A fear of regret can lock us into bad relationships, jobs and habits - here's how to break free
Brain imaging helped identify the neural circuits that are involved when we feel regret.
A substantial activity is taking place in the hippocampus, which is responsible for memory. Also, experiencing regret and being scared of feeling regret involve very similar neural circuits – indicating that fearing regret is actually practically the same as experiencing regret.
SIMILAR ARTICLES & IDEAS:
Status quo bias is when we prefer that our environment and situation should remain unchanged.
The bias has the most impact in the area of decision-making, as we tend to prefer the more familiar choice over the less familiar, but often better, option.
These explanations are all irrational for preferring the status quo:
It’s human nature to linger on feelings of regret. We look back and think that missed opportunities(real or not) could have set us on a different, possibly more rewarding path. Unchecked, these emotions become overwhelming sources of stress and anxiety.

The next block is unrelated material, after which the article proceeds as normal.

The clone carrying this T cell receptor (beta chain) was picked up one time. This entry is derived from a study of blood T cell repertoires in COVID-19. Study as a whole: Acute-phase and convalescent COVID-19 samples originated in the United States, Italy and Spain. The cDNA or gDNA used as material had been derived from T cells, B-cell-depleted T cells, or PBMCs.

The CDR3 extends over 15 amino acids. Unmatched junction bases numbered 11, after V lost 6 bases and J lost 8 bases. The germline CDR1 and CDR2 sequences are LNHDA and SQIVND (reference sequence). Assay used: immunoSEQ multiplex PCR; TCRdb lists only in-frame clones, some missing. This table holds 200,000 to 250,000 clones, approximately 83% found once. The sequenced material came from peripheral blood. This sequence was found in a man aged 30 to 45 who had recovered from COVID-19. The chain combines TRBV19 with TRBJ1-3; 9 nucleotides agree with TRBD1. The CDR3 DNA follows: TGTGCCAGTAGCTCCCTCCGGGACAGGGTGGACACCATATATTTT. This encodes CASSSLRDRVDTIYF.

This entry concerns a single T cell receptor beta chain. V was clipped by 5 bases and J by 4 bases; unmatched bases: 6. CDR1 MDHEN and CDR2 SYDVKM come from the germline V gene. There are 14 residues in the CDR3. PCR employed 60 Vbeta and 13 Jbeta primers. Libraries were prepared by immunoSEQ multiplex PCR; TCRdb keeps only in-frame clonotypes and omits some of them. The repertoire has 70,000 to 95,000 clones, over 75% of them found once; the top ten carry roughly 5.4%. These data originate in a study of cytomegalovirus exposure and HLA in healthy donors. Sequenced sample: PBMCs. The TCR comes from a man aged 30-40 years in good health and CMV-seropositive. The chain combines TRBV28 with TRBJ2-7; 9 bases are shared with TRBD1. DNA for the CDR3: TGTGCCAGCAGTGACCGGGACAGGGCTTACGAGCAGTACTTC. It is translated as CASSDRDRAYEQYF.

This goes back to your childhood.
For example: if you’re drawn to the excitement of meeting and starting a relationship with someone who has a lack of morals, character and is untrustworthy, try to find out about how your parents’ unhealthy habits have affected your choice in partners.
If you have a fear of abandonment and rejection and you are constantly ‘setting’ up scenarios that lead to your disappointment, you are the puppeteer controlling this.